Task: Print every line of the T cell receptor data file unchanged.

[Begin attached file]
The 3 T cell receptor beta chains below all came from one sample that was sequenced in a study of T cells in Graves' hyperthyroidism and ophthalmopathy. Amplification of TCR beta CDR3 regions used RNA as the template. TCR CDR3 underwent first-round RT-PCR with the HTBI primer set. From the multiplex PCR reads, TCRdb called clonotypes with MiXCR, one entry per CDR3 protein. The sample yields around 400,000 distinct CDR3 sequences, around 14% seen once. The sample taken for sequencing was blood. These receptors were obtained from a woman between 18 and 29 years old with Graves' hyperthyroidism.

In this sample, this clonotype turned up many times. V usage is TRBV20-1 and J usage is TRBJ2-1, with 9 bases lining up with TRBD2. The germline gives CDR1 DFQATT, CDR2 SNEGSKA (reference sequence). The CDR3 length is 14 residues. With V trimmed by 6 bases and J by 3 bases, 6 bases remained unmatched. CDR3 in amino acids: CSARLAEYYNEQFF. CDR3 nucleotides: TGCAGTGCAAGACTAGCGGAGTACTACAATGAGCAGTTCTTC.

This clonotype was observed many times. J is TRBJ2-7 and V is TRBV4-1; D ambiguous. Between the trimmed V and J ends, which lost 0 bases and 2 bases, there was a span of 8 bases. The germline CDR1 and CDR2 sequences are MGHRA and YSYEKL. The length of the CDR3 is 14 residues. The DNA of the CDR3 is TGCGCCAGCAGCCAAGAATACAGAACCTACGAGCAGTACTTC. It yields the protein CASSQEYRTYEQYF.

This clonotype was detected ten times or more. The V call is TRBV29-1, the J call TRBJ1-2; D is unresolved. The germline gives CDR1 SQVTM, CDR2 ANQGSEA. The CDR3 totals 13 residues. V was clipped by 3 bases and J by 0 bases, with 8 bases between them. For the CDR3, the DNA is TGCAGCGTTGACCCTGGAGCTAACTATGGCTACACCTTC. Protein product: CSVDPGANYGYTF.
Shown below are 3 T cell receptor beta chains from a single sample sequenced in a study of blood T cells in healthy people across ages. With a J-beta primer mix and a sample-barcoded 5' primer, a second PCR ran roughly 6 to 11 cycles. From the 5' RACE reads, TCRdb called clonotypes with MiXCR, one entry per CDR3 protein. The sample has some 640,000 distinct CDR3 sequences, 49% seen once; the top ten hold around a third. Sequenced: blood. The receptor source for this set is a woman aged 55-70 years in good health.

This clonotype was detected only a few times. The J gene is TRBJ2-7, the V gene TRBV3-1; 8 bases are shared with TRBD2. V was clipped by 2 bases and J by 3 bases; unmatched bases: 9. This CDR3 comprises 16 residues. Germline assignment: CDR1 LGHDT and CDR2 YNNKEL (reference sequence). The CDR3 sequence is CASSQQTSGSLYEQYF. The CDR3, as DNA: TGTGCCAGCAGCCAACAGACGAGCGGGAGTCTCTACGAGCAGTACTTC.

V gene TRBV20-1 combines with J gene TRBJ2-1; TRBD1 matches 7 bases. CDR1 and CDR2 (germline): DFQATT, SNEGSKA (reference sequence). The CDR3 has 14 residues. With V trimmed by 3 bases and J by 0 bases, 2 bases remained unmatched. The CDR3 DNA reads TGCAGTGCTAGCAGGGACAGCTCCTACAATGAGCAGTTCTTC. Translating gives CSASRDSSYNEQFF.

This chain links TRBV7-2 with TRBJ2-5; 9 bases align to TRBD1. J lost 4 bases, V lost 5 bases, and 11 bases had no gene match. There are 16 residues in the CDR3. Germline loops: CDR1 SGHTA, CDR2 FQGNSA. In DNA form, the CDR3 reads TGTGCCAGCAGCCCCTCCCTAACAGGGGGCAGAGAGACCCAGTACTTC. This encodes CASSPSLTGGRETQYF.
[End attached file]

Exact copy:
The 3 T cell receptor beta chains below all came from one sample that was sequenced in a study of T cells in Graves' hyperthyroidism and ophthalmopathy. Amplification of TCR beta CDR3 regions used RNA as the template. TCR CDR3 underwent first-round RT-PCR with the HTBI primer set. From the multiplex PCR reads, TCRdb called clonotypes with MiXCR, one entry per CDR3 protein. The sample yields around 400,000 distinct CDR3 sequences, around 14% seen once. The sample taken for sequencing was blood. These receptors were obtained from a woman between 18 and 29 years old with Graves' hyperthyroidism.

In this sample, this clonotype turned up many times. V usage is TRBV20-1 and J usage is TRBJ2-1, with 9 bases lining up with TRBD2. The germline gives CDR1 DFQATT, CDR2 SNEGSKA (reference sequence). The CDR3 length is 14 residues. With V trimmed by 6 bases and J by 3 bases, 6 bases remained unmatched. CDR3 in amino acids: CSARLAEYYNEQFF. CDR3 nucleotides: TGCAGTGCAAGACTAGCGGAGTACTACAATGAGCAGTTCTTC.

This clonotype was observed many times. J is TRBJ2-7 and V is TRBV4-1; D ambiguous. Between the trimmed V and J ends, which lost 0 bases and 2 bases, there was a span of 8 bases. The germline CDR1 and CDR2 sequences are MGHRA and YSYEKL. The length of the CDR3 is 14 residues. The DNA of the CDR3 is TGCGCCAGCAGCCAAGAATACAGAACCTACGAGCAGTACTTC. It yields the protein CASSQEYRTYEQYF.

This clonotype was detected ten times or more. The V call is TRBV29-1, the J call TRBJ1-2; D is unresolved. The germline gives CDR1 SQVTM, CDR2 ANQGSEA. The CDR3 totals 13 residues. V was clipped by 3 bases and J by 0 bases, with 8 bases between them. For the CDR3, the DNA is TGCAGCGTTGACCCTGGAGCTAACTATGGCTACACCTTC. Protein product: CSVDPGANYGYTF.
Shown below are 3 T cell receptor beta chains from a single sample sequenced in a study of blood T cells in healthy people across ages. With a J-beta primer mix and a sample-barcoded 5' primer, a second PCR ran roughly 6 to 11 cycles. From the 5' RACE reads, TCRdb called clonotypes with MiXCR, one entry per CDR3 protein. The sample has some 640,000 distinct CDR3 sequences, 49% seen once; the top ten hold around a third. Sequenced: blood. The receptor source for this set is a woman aged 55-70 years in good health.

This clonotype was detected only a few times. The J gene is TRBJ2-7, the V gene TRBV3-1; 8 bases are shared with TRBD2. V was clipped by 2 bases and J by 3 bases; unmatched bases: 9. This CDR3 comprises 16 residues. Germline assignment: CDR1 LGHDT and CDR2 YNNKEL (reference sequence). The CDR3 sequence is CASSQQTSGSLYEQYF. The CDR3, as DNA: TGTGCCAGCAGCCAACAGACGAGCGGGAGTCTCTACGAGCAGTACTTC.

V gene TRBV20-1 combines with J gene TRBJ2-1; TRBD1 matches 7 bases. CDR1 and CDR2 (germline): DFQATT, SNEGSKA (reference sequence). The CDR3 has 14 residues. With V trimmed by 3 bases and J by 0 bases, 2 bases remained unmatched. The CDR3 DNA reads TGCAGTGCTAGCAGGGACAGCTCCTACAATGAGCAGTTCTTC. Translating gives CSASRDSSYNEQFF.

This chain links TRBV7-2 with TRBJ2-5; 9 bases align to TRBD1. J lost 4 bases, V lost 5 bases, and 11 bases had no gene match. There are 16 residues in the CDR3. Germline loops: CDR1 SGHTA, CDR2 FQGNSA. In DNA form, the CDR3 reads TGTGCCAGCAGCCCCTCCCTAACAGGGGGCAGAGAGACCCAGTACTTC. This encodes CASSPSLTGGRETQYF.